Public health 5-19 - health conditions - long-term conditions

We need to ensure that all children and young people with medical conditions, in terms of both physical and mental health are properly supported in school so that they can play a full and active role in school life, remain healthy and achieve their academic potential.

Allergies

An allergic reaction occurs when the body's immune system over-reacts on contact with normally harmless substances. Allergic person's immune system treats certain substances as threats and releases a substance called histamine to defend the body against them.

The release of histamine can cause the body to produce a range of mild to severe symptoms. An allergic response can develop after touching, swallowing, tasting, eating or breathing in a particular substance.

Examples include nuts (especially peanuts), fish and shellfish, milk and eggs. Reactions can also occur with insect stings and natural rubber latex.

Anaphylaxis

The good news is that even the most severe form of allergy (anaphylaxis) is very manageable.

The vast majority of the children affected are happily accommodated in mainstream schools thanks to good communication among parents, school staff, doctors and education authorities. With sound precautionary measures and support from the staff, school life may continue as normal for all concerned.

Useful Links

RCPCH Anaphylaxis pathway (PDF 505k)

Allergy UK 
The leading medical charity for people with allergy, food intolerance and chemical sensitivity

BBC bite size clip to teach children

Lifeline care and support in anaphylaxis

NHS Choices Anaphylaxis information

Allergy UK Egg allergy factsheet (PDF 196k)

Allergy UK Five key things to learn leaflet (PDF 234k)

Food Standards Agency Advice on food allergen labelling leaflet (PDF 340k)

Allergy UK Why is allergy increasing factsheet (PDF 190k)

Food Allergy Myth Buster

About Allergies (NHS)

Hives Information

Swelling Information 

DEVICES

Jext pen device information sheet (PDF 755k)

Jext how to use

Epi-pen device information sheet (PDF 660k)

Epipen How to use

Education for Health free online training for schools Emerade how to use

STAFF TRAINING RESOURCES

Anaphylaxis FAQs (PDF 363k)

Anapyhlaxis powerpoint (2260k)

 

Schools play a major role in ensuring a safe environment for children and young people with asthma. This section includes guidance and practical resources to support schools to care for children with asthma.

Pathways

PH 5-19 Asthma Pathway (PDF 422k)

PH 5-19 Asthma Training Powerpoint

Care Plans

Asthma Care Plan South Cumbria (PDF 443K)

Asthma Care Plan Secondary South Cumbria (PDF 383K)

Wheeze Care Plan South Cumbria (PDF 524K)

SCHOOL LETTERS

Letter 1 to parent (emergency inhaler used)

Letter 2 to parent (emergency inhaler used for the 2nd time)

Letter 3 to Doctor (liaison with doctor that emergency inhaler has been used)

Letter 4 End of term letter to parent (suggesting a asthma review in the holidays)

Letter 5 Pharmacy letter (to order medication and equipment)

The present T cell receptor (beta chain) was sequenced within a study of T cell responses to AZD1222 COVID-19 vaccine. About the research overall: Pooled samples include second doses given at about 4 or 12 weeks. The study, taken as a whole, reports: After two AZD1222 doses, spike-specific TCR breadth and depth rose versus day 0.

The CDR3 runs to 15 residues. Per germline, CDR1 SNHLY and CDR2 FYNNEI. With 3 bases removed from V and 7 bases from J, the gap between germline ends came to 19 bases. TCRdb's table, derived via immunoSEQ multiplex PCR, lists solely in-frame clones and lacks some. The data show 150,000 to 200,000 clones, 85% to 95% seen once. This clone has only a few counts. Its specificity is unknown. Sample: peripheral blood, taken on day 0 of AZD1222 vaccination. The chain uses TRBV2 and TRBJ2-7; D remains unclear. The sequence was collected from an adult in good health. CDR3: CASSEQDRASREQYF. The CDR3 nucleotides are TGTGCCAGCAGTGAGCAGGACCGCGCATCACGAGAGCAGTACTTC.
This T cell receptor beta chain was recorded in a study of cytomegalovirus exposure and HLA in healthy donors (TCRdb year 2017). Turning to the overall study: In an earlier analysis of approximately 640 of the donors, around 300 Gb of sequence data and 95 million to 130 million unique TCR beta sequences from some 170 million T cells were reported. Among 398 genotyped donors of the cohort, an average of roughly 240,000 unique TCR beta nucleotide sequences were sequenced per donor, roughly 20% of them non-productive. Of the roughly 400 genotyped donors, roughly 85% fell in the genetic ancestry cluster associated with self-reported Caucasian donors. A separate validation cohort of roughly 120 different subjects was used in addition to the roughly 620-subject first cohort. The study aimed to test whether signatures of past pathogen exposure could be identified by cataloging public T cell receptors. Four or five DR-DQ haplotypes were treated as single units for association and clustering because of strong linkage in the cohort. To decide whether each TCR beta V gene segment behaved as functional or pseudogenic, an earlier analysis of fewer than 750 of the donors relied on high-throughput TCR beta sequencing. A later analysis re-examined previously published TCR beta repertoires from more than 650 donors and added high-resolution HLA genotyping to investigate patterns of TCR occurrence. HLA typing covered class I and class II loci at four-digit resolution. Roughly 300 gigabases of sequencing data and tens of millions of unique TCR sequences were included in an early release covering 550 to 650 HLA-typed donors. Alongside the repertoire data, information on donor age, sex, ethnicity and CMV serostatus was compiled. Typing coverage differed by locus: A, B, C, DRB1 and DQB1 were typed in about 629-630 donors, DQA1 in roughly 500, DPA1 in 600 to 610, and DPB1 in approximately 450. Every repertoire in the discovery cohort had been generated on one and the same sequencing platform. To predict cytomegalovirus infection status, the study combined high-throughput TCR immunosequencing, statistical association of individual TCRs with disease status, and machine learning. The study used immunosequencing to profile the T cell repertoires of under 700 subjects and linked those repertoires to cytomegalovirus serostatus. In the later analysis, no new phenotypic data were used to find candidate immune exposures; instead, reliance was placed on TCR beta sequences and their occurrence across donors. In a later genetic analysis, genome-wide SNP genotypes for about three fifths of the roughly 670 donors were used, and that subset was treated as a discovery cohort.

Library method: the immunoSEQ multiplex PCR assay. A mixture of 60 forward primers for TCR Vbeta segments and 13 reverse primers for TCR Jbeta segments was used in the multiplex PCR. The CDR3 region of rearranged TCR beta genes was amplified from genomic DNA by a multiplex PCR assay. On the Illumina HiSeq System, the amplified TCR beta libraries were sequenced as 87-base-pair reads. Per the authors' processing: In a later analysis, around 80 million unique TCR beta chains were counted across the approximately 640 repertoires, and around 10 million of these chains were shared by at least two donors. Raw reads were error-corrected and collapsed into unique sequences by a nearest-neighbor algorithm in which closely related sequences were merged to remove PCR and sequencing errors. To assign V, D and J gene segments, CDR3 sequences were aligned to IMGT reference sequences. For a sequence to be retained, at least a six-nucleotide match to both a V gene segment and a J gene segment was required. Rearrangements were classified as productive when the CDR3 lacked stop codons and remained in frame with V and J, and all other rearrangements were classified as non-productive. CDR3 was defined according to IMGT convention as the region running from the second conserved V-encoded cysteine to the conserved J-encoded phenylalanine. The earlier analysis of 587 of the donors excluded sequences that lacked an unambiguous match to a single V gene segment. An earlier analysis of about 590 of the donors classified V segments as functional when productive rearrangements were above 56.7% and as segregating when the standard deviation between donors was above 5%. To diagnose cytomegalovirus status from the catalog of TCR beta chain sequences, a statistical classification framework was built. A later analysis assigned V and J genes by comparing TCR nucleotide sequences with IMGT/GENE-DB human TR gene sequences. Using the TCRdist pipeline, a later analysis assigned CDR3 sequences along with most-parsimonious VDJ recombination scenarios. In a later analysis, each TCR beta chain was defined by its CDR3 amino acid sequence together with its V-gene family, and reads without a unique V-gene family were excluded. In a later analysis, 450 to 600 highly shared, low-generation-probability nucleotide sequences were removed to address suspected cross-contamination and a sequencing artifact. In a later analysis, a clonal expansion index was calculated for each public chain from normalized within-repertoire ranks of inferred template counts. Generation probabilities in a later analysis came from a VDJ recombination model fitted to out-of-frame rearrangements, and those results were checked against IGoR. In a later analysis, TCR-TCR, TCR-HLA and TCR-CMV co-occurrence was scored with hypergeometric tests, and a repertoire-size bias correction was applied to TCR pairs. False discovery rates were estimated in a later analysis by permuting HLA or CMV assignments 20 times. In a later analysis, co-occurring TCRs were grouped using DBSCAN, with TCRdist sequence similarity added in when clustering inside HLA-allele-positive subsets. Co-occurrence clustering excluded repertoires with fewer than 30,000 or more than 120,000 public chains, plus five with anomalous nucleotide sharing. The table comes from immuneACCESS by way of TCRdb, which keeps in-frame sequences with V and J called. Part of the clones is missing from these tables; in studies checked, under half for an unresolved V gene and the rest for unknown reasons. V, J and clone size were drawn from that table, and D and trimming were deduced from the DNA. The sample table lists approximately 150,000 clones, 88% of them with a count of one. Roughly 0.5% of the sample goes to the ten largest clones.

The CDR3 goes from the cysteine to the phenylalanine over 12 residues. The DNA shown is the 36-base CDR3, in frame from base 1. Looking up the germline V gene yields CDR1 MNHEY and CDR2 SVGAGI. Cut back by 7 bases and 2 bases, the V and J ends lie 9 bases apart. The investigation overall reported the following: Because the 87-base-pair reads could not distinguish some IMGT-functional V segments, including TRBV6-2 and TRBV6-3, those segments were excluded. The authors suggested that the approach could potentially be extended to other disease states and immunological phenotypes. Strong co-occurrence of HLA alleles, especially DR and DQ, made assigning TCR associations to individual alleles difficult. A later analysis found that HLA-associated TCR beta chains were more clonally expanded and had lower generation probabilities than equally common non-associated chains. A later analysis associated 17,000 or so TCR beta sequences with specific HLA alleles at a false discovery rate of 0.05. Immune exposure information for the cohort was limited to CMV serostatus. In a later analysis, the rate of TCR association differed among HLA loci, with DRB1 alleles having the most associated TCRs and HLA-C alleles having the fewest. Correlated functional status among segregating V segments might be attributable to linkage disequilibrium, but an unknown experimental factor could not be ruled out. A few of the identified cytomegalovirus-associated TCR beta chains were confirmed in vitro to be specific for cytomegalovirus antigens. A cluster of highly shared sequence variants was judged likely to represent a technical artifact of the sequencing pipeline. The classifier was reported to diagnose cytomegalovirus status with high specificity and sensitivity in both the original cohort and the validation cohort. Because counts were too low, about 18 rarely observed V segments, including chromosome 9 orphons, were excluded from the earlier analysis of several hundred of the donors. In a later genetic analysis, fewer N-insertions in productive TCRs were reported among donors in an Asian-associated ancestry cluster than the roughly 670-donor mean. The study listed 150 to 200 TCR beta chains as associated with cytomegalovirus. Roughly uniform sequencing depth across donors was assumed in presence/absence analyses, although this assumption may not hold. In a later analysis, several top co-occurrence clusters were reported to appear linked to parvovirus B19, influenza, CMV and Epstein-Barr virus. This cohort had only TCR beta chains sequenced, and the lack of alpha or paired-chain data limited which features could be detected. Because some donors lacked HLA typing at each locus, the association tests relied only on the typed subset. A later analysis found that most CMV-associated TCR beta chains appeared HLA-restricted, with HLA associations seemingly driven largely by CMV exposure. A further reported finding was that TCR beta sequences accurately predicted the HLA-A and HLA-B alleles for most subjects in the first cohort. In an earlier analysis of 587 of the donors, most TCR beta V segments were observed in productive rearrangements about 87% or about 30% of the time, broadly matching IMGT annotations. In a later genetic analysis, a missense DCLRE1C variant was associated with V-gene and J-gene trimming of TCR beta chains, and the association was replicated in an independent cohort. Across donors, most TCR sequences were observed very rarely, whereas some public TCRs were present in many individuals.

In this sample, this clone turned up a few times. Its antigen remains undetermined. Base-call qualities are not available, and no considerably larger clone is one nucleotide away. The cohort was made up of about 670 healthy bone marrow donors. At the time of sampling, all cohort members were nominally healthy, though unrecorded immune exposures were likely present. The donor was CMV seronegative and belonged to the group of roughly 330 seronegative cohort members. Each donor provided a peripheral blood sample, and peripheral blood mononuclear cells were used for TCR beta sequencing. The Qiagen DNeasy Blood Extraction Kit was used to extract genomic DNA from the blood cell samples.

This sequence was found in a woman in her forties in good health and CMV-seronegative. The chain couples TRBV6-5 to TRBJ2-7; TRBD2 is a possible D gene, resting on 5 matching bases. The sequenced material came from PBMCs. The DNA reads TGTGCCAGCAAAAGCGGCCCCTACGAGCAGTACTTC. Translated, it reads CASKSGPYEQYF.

EMERGENCY INHALER KIT

Emergency Kit Inventory (PDF 149K)

Emergency Kit monitoring sheet (PDF 217K)

Emergency recognition treatment (PDF 198K)

Children permitted to use emergency inhaler record sheet (PDF 198K)

Emergency inhaler record sheet (PDF 203K)

How to help a child use a spacer (PDF 474K)

How to recognise an asthma attack (PDF 448K)

USEFUL DOCUMENTS

Cumbria County Council Managing Asthma in Schools

DoH Emergency inhalers in school (PDF 480K)

USEFUL LINKS

Inhaler and spacer technique videos from Asthma UK useful website for resources please scroll down the page for the videos

www.beatasthma.co.uk website with lots of information and resources for parents, schools and young people

Supporting Children's Health an Edcuation for Health resource - free asthma module online training for anyone who works with children

Type 1 diabetes is the most common form of diabetes in children and young people. In England and Wales 17 children in 100,000 develop diabetes each year.

  • Diabetes is a condition where there is an imbalance between the insulin and the glucose in the human body.

  • Insulin, a hormone produced in the pancreas, enables cells to absorb glucose (sugar)  in order to turn it into energy.

  • Diabetes is a condition in which the body either does not produce enough, or does not properly respond to, insulin.

  • This causes glucose to accumulate in the blood leading to various potential complications.

Useful Links:

Diabetes UK Diabetes care plan example (PDF 659k)

Diabetes UK Diabetes primary school assembly presentation (PDF 2132k)

Diabetes UK Diabetes secondary school assembly presentation (PDF 1622k)

Diabetes UK Diabetes staff presentation ( PDF 1807k)

Diabetes UK Managing diabetes in school pack (PDF 1585k)

Well at school

Diabetes UK

Diabetes.co.uk

Epilepsy is a very individual condition so how it affects a child's education can vary. Knowing as much as possible a child's epilepsy can help you to make decisions with them about their education.

Because epilepsy varies so much from person to person, it can be helpful to find out as much as possible about epilepsy to understand how their condition might affect their learning. 

Our downloadable resources and useful information will help teachers who have a child with epilepsy in their class. Find out about adjustments you may need to make, how their epilepsy might affect their learning and what you may need to do if they have a seizure.

Useful Links:

Epilepsy care plan prompt questions (PDF 90k)

Epilepsy Action Epilepsy checklist for school trips (PDF 66k)

Epilepsy Action Epilepsy health care plan (PDF 85k)

Epilepsy information booklet (PDF 1590k)

NHS Epilepsy Information

NHS - What to do if someone is having a seizure 

Epilepsy action

Epilepsy society

Young Epilepsy